“He vanished because he did not exist in that place, in that time, he had been pulled into it by the arrival of the man that became the policeman so he could talk to me, and still not look out of place. When the visitor departed the policeman returned to the time and place he should have been in, or as you saw it, he vanished!”
“Shush there are people coming.” She whispered, again looking around us.
At least she realises that the subject we are discussing is not one for public conversation. With that I stood up and reached down to help her up.
“It is getting cold darling, and besides the man will want his glasses back, after all we do not desire him to think we have stolen them, do we?”
She smiled at me, then with a teasing lilt to her voice she said.
“We may be quite odd in some way I believe, but thieves! Surely darling, we do not look like common glass thieves, do we?”
We returned the vendor his glasses and left the park arm in arm looking distracted, just like every newly wed couple should look in each others company. Once we return home the conversation will flow again, but for now, we will both just enjoy the sheer pleasure of being in each others company.
The ‘snug’ as I like to call my office, seemed to me to be the perfect place in which to discuss our situation, it being private, cosy and with the fire banked up very snug. We sat facing each other, each occupying a slightly over stuffed arm chair, each nursing a glass of something. She watched me, waiting, ready to listen and understand what I had to tell her.
I told her about my world, about seeing her, about reading her diary at which she baulked, saying that is private and quite intimate, I explain to her that it is also, or rather, was also, quite old by then, and held in the computer’s memory, so it wasn’t like opening her book to spy on her. Once she grasped the concept of a computer (which she did surprisingly quickly), she ignored my invasion of her private thoughts.
She asked me rather pointedly.
“How do you get back to your own time? What makes you travel and how?”
I told her about the mechanism, about the device and its single concealed button. I explained that I sent the device through time before I arrived here, and how I collected it from the place I had sent it to, and then used it when I needed to return to my own time.
“Your watch, it’s your watch!” She said, looking at my waist- coat.
“I wondered where that had gone, but didn’t think to ask, now I know, you left it behind didn’t you? You do not mean to return, so why should you have a device designed for that purpose only.”
“She smiled when I had to agree, she had worked it out and correctly.
I struggled, but eventually decided to tell her the whole truth, including the events that led up to her death. She looked shocked, until I explained that I am here to change that, I also said that she should not have died prematurely, that history has already been altered, and that to avoid the tragedy now, all we have to do is not go to the play and definitely not get in to that carriage.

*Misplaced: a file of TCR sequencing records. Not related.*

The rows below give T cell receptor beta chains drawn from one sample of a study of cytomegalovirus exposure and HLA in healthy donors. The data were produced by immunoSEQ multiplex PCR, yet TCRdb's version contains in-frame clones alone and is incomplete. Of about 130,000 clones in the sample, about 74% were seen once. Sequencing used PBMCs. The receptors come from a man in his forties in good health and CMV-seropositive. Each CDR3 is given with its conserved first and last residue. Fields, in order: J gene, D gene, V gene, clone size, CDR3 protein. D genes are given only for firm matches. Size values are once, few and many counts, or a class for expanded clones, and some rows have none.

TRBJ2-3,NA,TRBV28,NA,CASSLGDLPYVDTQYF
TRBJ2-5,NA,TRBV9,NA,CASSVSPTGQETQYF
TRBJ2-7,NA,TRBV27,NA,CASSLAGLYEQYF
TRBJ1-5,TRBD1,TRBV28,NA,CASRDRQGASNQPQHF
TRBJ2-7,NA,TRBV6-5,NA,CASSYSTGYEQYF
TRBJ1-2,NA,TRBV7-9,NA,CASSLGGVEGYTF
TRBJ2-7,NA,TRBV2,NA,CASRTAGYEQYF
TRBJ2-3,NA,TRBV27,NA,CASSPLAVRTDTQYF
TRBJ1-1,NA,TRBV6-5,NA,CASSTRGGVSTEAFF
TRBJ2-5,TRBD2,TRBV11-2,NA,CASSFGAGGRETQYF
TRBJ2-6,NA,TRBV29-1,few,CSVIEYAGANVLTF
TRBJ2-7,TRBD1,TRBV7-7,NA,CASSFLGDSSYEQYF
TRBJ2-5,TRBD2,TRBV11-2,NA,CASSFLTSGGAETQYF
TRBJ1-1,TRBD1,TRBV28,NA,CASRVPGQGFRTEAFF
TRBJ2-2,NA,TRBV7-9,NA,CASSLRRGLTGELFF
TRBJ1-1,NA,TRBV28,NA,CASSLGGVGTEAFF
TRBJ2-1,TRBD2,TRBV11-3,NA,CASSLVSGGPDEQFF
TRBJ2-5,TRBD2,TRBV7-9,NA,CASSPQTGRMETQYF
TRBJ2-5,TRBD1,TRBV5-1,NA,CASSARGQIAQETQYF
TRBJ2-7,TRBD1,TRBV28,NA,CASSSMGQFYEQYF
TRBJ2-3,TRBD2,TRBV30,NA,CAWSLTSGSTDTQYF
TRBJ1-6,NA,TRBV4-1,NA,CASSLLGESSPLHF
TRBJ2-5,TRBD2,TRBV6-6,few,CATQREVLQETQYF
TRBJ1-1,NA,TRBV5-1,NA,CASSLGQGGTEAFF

“What will happen if we do not get into the carriage?” She asked, continuing before I could reply. “I suppose the accident won’t happen, and all will be well.”
I hadn’t thought more about that, she had rather acutely discovered a problem, one that the more I think about it, the more it concerns me.
“I don’t know.” I admitted to her. “I suppose that sometime the wheel axle will break and the carriage will collapse.”
“If the accident is going to happen and we are not going to be in it, then that must mean, well most likely, that someone else is going to be hurt or killed.” She went on. “Logically if someone else dies instead of us, then surely that will affect the time line you have been talking about, won’t it?”
“Well yes it could I suppose.”
“Well I do not know about you, but for me the thought of someone else getting hurt because we did not do something about it, even though we knew it was going to happen, well, it seems wrong!”
Again I had to agree, which raises the question of exactly what she thought we could do, so I asked her.
“We could stop people getting into that carriage, or we could tell the driver what is wrong and will happen, or we could even call a policeman!”
“I’m not so sure that it might not be difficult to explain how we know that a particular carriage is going to crash!”
“Think, we don’t need to know, only to see the damaged bit that is going to fail, so all we have to do is see it and point it out, then the accident is averted, and time remains the same, and no one needs to get hurt.”
It took half of one second’s thought for me to agree with her, and in the remaining half of that second I wondered why I had not foreseen the situation myself. Her astuteness has just saved lives and taught me to listen to her, and to realise that she is one very intelligent lady.
The theatre looked empty from the outside, but we knew that inside a show would soon be finishing. A single line of stationary carriages formed up as we watched, each waiting to collect and take home the theatres occupants.
Pauline and I stood on the far side of the road looking at the carriages, trying to divine which one would shortly be involved in the accident. They all looked much the same, there was of course the odd double team carriage, these we dismissed, as the one we need to locate has only two horses, not four pulling it.
“Well she asked?”